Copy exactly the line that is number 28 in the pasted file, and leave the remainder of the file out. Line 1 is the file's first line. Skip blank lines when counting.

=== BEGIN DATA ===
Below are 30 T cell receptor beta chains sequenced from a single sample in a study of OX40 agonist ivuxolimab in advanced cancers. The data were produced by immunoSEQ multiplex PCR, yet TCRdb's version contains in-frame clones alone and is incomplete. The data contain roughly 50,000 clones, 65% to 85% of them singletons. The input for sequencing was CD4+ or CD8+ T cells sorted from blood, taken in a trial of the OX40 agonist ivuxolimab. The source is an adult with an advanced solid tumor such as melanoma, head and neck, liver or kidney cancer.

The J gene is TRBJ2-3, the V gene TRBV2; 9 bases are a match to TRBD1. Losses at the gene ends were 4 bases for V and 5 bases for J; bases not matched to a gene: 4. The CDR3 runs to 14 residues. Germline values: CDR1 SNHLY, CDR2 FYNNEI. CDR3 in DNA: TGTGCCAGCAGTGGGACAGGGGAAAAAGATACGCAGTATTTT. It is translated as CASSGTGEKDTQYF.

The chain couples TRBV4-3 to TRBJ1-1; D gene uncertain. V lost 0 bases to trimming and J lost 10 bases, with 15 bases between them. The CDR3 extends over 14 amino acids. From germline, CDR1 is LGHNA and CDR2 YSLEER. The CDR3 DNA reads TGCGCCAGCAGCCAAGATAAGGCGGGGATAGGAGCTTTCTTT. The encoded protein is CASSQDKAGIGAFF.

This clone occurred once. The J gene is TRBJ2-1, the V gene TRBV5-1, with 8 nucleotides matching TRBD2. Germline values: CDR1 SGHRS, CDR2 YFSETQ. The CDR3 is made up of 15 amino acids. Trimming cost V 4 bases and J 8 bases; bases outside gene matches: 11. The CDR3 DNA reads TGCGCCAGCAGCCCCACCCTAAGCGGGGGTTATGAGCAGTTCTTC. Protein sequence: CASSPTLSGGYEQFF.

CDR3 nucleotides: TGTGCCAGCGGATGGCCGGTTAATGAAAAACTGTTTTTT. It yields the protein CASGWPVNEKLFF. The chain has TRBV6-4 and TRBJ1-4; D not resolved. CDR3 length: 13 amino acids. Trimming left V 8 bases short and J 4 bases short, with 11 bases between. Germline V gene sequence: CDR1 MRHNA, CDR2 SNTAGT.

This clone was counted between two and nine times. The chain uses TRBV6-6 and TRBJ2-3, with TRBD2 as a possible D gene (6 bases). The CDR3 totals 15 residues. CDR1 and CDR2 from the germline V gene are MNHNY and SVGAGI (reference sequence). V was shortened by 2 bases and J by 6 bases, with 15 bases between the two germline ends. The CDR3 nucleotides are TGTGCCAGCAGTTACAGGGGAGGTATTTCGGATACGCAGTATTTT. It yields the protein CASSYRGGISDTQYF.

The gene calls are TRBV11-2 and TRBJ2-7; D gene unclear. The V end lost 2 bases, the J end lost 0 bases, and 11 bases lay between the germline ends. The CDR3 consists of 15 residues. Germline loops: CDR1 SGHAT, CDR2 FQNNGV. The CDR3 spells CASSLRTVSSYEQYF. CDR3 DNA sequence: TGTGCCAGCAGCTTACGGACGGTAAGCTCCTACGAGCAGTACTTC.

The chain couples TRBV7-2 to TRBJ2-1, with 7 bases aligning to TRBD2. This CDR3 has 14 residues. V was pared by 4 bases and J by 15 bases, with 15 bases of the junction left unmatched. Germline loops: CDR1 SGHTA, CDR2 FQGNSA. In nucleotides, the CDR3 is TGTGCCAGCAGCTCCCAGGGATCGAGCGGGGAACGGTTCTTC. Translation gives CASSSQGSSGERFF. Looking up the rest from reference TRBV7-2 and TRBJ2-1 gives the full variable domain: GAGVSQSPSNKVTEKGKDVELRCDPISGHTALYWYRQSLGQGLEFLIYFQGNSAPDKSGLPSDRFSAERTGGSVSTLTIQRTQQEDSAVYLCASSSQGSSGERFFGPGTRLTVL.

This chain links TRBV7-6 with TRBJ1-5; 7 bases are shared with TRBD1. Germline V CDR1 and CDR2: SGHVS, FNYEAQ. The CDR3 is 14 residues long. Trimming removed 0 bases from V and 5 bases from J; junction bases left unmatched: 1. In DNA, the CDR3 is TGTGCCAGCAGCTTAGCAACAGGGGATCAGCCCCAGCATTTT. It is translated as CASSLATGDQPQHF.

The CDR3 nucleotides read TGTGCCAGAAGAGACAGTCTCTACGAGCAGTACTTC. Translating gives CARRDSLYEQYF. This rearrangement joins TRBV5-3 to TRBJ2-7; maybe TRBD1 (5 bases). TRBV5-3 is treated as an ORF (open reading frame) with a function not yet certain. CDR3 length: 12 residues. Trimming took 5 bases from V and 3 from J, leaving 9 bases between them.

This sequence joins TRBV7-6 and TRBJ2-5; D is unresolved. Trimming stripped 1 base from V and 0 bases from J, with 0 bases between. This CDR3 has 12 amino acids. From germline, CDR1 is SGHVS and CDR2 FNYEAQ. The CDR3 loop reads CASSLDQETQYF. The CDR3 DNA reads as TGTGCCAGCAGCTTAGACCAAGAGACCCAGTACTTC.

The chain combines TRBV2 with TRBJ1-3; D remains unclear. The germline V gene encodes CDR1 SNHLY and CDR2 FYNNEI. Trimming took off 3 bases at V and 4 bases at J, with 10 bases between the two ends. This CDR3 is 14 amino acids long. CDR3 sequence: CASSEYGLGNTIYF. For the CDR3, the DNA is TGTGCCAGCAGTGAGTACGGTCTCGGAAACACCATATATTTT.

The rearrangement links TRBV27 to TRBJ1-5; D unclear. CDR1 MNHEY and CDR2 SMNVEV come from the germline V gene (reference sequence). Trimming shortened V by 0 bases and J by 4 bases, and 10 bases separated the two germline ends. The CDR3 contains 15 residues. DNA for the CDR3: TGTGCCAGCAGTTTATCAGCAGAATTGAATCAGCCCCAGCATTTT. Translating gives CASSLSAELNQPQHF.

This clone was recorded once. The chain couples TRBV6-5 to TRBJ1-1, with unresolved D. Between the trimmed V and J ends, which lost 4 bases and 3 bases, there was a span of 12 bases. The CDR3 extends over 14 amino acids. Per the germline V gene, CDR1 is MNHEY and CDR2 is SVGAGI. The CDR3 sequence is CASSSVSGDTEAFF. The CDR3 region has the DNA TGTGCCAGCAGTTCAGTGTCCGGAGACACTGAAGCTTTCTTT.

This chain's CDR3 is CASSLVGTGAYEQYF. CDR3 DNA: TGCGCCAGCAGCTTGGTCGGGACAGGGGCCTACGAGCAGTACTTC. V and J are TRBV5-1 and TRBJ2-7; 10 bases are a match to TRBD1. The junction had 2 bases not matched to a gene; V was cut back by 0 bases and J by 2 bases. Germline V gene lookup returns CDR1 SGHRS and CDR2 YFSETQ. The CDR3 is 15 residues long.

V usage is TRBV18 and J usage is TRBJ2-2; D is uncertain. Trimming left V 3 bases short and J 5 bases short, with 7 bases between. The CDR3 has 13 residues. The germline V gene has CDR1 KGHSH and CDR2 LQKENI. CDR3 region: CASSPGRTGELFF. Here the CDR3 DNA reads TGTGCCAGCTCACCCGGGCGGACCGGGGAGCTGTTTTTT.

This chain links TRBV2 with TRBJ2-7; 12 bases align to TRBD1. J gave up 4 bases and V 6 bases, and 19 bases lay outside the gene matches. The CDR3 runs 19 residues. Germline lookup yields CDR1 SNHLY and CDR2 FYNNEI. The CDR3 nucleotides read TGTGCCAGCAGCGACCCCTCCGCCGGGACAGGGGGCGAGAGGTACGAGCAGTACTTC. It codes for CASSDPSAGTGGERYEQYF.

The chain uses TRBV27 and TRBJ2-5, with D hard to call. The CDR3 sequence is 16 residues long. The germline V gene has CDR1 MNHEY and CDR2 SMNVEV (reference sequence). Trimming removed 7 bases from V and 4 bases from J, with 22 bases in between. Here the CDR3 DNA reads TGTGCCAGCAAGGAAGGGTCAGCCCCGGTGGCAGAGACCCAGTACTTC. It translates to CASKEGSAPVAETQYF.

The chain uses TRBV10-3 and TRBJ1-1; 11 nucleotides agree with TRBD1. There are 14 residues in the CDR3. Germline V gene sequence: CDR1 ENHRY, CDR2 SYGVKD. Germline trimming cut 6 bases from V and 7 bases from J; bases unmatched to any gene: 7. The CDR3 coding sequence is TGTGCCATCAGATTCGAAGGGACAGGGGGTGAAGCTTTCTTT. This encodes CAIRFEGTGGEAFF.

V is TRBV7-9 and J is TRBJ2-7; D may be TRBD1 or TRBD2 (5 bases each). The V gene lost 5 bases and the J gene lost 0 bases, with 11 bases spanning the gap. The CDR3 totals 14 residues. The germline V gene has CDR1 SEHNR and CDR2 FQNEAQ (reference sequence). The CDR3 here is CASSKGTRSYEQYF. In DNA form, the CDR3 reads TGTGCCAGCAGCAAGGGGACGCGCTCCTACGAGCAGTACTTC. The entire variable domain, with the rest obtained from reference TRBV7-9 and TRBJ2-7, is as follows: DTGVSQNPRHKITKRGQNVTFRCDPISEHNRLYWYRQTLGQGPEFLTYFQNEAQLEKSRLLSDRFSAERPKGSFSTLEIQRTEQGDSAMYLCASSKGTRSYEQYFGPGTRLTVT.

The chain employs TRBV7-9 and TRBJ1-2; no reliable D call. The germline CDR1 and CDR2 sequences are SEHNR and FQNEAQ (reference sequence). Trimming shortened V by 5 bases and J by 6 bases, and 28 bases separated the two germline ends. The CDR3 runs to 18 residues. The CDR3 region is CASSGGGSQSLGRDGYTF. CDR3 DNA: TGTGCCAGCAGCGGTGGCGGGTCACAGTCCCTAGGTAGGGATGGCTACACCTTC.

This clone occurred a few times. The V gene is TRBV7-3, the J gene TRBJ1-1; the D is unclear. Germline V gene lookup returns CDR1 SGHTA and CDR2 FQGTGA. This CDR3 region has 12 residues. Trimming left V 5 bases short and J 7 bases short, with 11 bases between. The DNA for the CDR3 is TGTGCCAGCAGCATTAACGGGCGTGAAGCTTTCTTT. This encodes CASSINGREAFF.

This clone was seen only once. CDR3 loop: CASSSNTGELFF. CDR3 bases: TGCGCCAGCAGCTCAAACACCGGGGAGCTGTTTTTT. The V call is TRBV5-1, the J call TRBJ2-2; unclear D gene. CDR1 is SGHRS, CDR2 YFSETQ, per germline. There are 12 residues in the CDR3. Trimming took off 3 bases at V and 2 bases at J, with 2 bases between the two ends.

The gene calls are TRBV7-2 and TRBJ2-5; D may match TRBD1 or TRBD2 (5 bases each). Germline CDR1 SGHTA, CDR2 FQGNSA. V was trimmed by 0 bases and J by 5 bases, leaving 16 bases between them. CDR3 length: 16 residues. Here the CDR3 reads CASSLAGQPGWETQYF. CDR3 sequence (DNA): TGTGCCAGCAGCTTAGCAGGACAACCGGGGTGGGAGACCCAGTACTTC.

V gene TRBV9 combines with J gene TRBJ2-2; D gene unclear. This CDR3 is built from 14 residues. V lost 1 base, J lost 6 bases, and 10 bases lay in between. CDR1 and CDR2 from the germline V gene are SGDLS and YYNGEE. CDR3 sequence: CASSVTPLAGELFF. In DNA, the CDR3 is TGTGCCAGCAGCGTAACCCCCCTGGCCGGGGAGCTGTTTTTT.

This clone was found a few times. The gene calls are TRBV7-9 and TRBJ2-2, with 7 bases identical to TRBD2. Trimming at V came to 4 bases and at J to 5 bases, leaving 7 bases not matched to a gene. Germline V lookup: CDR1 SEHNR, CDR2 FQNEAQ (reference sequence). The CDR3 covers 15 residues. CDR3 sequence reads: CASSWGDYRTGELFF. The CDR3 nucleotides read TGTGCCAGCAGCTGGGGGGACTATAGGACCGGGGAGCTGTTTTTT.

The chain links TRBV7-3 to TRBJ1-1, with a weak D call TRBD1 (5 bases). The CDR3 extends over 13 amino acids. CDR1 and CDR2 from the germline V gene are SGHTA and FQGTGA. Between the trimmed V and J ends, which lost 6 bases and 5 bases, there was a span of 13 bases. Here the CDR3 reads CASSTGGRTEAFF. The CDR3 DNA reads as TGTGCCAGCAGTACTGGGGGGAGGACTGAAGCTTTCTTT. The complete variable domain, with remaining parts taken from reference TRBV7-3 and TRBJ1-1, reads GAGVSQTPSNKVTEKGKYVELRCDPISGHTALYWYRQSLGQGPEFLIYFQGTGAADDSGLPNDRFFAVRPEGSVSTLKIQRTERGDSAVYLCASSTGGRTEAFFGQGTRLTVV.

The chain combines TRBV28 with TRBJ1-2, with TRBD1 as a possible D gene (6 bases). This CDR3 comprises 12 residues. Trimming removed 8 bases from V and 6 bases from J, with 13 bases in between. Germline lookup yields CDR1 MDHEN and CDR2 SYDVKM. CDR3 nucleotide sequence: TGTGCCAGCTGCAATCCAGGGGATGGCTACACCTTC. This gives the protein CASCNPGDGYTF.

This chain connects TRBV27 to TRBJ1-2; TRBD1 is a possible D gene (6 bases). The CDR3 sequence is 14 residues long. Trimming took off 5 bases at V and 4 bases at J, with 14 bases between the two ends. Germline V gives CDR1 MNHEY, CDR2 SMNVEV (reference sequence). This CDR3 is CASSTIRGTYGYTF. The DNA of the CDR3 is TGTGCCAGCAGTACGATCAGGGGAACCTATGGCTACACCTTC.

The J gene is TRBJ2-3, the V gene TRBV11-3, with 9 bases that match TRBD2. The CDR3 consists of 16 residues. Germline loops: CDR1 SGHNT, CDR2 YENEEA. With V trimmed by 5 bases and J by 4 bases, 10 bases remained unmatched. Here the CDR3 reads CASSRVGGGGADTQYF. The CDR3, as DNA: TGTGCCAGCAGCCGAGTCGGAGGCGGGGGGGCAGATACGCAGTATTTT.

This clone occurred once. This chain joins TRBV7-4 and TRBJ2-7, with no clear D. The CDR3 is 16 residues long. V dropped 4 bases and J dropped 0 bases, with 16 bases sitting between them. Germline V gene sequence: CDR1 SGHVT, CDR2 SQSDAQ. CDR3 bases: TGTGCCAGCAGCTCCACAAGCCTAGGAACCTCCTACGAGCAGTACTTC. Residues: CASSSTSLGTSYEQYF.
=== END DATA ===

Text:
The chain combines TRBV28 with TRBJ1-2, with TRBD1 as a possible D gene (6 bases). This CDR3 comprises 12 residues. Trimming removed 8 bases from V and 6 bases from J, with 13 bases in between. Germline lookup yields CDR1 MDHEN and CDR2 SYDVKM. CDR3 nucleotide sequence: TGTGCCAGCTGCAATCCAGGGGATGGCTACACCTTC. This gives the protein CASCNPGDGYTF.